Edmund Phelps is McVickar Professor of Political Economy at Columbia University, Director of Columbia’s Center on Capitalism and Society. He was the winner of the 2006 Nobel Prize in Economics. His career began with a stint at the RAND Corporation. Back east in 1960, he held positions at Yale and its Cowles Foundation until 1966, then a professorship for five years at Penn. In 1970 he moved to New York and joined Columbia in 1971. Phelps’s work can be seen as a program to put “people as we know them” back into economic models – to take into account the incompleteness of their information and their knowledge and to study the effects of their expectations and beliefs on the workings of markets. He has adopted this perspective in studying unemployment and inclusion, economic growth, business swings and economic dynamism.
Phelps recently served as Senior Advisor to the project Italy in Europe at the Consiglio Nazionale delle Ricerche, Italy, for three years until May 2000. He was a member of the International Panel on Economic Policy of the OFCE in Paris in the 1990s, and co-organizer of the annual Villa Mondragone seminar of the University of Rome 'Tor Vergata' from 1990 to 2000. He was a charter member of the Economic Advisory council of the EBRD and wrote most of the Annual Economic Outlook, which appeared in September 1993. He has been a consultant at the U.S. Treasury Department, U.S. Senate Finance Committee, and Federal Reserve Board. In 2001 Phelps founded with Roman Frydman the Center on Capitalism & Society at Columbia (now a unit of Arts and Sciences) to promote and conduct research on capitalism.
His books include Fiscal Neutrality toward Economic Growth and Golden Rules of Economic Growth, his selected papers in Studies in Macroeconomic Theory, the reader Economic Justice, a conference volume Altruism, Morality and Economic Theory, his textbook Political Economy, the monograph with J.P. Fitoussi, The Slump in Europe , and his Arne Ryde lectures Seven Schools of Macroeconomic Thought.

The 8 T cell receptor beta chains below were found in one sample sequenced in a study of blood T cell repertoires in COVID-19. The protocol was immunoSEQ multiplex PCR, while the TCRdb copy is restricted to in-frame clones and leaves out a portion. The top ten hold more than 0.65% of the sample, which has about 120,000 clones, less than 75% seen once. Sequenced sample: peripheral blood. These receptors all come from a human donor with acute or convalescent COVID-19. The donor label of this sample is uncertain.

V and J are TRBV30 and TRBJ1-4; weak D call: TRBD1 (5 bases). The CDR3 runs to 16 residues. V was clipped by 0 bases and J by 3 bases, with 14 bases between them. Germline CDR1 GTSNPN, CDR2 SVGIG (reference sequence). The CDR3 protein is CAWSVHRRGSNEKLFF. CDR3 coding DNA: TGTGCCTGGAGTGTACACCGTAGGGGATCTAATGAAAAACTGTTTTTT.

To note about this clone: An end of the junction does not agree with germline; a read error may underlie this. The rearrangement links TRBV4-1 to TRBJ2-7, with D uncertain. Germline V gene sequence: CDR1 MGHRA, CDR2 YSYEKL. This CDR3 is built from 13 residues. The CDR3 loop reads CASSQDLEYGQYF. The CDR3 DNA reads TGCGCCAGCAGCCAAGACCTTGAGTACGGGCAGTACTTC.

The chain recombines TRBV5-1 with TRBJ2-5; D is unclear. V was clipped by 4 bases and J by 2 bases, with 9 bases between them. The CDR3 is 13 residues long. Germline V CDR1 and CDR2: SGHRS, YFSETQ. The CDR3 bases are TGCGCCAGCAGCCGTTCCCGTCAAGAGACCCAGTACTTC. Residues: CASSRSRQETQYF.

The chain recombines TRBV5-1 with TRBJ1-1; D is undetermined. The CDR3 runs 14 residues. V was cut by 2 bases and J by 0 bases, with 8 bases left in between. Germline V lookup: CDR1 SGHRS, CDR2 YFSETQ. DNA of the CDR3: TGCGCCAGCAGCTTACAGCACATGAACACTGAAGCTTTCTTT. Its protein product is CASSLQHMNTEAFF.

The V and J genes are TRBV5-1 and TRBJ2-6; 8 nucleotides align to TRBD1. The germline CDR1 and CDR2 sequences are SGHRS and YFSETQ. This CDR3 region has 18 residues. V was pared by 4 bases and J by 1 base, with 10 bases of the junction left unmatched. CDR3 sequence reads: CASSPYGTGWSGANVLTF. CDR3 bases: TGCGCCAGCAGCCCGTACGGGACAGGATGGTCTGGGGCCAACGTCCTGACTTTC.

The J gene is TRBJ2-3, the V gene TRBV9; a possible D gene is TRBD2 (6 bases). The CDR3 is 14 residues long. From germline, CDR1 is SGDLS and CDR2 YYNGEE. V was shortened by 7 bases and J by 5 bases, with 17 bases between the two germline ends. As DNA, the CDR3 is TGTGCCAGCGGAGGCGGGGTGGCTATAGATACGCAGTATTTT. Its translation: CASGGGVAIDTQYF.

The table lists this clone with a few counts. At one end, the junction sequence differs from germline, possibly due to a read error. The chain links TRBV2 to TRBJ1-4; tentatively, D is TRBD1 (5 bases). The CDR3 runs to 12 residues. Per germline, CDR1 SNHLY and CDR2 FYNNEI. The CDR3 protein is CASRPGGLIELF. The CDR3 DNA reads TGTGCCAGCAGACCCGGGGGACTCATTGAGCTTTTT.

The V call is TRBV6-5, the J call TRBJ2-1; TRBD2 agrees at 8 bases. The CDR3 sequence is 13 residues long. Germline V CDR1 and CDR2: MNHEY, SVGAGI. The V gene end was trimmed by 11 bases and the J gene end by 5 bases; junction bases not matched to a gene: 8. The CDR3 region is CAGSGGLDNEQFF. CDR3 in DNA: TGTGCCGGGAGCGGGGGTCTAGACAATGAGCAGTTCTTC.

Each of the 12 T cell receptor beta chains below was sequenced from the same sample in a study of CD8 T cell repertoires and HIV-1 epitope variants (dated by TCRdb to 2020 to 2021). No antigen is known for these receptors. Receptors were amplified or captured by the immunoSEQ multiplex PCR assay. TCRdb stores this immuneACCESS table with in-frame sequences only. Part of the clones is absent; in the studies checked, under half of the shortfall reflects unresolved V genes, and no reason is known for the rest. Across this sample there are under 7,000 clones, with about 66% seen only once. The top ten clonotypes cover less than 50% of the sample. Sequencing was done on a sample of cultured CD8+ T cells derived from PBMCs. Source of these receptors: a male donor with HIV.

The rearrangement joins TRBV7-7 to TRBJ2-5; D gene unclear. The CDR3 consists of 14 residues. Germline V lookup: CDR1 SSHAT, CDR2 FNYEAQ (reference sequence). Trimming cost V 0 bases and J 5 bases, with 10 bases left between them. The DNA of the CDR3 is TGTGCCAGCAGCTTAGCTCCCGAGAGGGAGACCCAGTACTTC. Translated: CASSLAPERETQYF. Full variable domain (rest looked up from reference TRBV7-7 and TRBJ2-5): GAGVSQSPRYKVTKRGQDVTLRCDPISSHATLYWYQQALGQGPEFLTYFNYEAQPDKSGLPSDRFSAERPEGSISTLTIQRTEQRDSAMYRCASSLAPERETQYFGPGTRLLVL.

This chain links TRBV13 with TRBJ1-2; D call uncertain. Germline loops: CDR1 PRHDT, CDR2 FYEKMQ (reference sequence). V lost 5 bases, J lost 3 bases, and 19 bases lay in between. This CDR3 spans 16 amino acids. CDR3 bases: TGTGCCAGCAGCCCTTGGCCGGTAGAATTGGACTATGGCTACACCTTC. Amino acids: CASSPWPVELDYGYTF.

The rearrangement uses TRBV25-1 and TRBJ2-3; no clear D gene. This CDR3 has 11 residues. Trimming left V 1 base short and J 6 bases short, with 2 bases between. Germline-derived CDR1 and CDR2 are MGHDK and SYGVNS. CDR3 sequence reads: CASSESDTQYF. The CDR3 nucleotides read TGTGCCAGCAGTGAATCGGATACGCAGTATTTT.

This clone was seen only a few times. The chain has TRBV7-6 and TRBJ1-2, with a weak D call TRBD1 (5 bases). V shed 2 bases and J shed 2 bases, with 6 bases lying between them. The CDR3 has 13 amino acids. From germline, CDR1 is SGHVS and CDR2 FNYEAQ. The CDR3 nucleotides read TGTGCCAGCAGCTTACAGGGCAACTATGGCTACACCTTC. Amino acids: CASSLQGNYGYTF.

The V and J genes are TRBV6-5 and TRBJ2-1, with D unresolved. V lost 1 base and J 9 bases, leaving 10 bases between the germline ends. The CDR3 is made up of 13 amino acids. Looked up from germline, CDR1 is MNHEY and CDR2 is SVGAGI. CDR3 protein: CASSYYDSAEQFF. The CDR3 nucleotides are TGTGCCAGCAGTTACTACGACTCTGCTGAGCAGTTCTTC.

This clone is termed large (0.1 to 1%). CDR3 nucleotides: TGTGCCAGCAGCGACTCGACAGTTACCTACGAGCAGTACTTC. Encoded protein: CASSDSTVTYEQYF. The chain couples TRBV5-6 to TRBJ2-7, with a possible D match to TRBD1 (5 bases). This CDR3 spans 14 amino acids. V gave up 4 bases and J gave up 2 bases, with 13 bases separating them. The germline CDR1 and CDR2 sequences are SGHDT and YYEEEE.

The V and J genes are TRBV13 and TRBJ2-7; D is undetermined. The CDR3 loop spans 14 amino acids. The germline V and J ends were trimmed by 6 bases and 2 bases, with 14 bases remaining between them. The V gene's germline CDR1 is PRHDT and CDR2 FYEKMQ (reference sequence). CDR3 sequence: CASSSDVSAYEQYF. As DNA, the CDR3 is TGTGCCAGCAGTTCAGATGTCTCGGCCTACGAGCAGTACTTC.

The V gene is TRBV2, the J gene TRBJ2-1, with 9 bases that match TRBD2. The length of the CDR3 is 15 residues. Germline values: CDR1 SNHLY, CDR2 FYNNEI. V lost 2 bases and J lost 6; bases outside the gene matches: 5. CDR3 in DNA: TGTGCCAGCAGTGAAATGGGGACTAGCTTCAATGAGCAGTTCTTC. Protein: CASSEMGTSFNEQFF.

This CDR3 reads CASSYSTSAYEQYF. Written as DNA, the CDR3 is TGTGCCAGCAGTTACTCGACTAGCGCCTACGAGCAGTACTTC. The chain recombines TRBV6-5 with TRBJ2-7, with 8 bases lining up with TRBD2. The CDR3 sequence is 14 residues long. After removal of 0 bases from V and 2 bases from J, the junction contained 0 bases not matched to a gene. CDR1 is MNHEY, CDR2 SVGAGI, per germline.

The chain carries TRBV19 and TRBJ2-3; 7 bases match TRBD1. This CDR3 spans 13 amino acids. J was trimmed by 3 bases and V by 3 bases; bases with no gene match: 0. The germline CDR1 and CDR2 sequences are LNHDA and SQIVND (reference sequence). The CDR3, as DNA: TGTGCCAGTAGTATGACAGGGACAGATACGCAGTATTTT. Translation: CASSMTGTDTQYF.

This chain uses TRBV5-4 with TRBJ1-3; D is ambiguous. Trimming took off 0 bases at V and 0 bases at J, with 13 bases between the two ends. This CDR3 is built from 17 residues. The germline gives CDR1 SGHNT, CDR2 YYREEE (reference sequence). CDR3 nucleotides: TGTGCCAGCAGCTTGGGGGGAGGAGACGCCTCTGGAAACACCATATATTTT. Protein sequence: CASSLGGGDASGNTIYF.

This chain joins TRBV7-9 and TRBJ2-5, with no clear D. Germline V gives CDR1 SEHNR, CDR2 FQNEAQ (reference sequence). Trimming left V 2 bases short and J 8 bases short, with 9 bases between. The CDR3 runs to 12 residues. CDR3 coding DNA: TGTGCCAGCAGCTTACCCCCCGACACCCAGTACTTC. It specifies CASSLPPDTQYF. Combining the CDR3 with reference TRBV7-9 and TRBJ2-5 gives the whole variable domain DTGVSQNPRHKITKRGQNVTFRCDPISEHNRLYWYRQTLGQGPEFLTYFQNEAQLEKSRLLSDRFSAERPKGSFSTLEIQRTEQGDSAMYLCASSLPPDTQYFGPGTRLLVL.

Phelps holds many honorary doctorates and professorships, including from the Université libre de Bruxelles (2010), Tsinghua University (2007) and the Institut d’Etudes Politiques de Paris (2006), among others. Phelps is a Fellow of the National Academy of Science and a Distinguished Fellow of the American Economic Association, and in 2001 a Festschrift conference was held in his honor. In 2008, he was named Chevalier de la Légion d’Honneur and awarded the Premio Pico della Mirandola and the Kiel Global Economy Prize. The same year the UBA Law School established the Catedra Phelps and the Phelps Medal for Innovation. In 2010, he was appointed Dean of New Huadu Business School at Minjiang University in Fuzhou. In 2011, Professor Phelps received the Louise Blouin Creative Leadership Award and was named a Full Foreign Member of the Russian Academy of Sciences and in 2012 he was elected an Honorary Patron of the University Philosophical Society of Trinity College and was awarded the Mendeleev Medal for Achievement in the Sciences.
Phelps was elected to the National Academy of Sciences (USA) in 1981, was made a Distinguished Fellow of the American Economic Association in 2000, and was elected to be a full member of the Russian Academy of Science in December of 2011. (Citation.) He is also a former vice-president of the Association, a fellow of the Econometric Society, the American Academy of Arts and Sciences and the New York Academy of Sciences. He was a Guggenheim fellow in 1978, a fellow at the Center for Advanced Study in the Behavior Science in 1969-70 and visiting scholar at the Russell Sage Foundation in 1993-94. He holds a Ph.D. from Yale University (1959). In 1985 he was awarded an honorary degree from his alma mater, Amherst College. In June 2001 he received an honorary doctorate from the University of Mannheim and from the University of Rome “Tor Vergata,” in October 2003 from Universidade Nova Lisboa, in July 2004 from University of Paris Dauphine and in October 2004 from the University of Iceland. He was made an honorary professor at the Renmin University, Beijing, in May 2004. He also holds honorary doctorates from the Institut d'Etudes des Sciences Politiques de Paris (2006), the Universidad de Buenos Aires (2007), Tsinghua University (2007), and the Université libre de Bruxelles (2010). An international Festschrift in his honor was held at Columbia University in October 2001 and the 600 page conference volume was published by Princeton University Press in 2003 (Knowledge, Information and Expectations in Modern Economics P. Aghion, R. Frydman, J.E. Stiglitz and M. Woodford, eds.)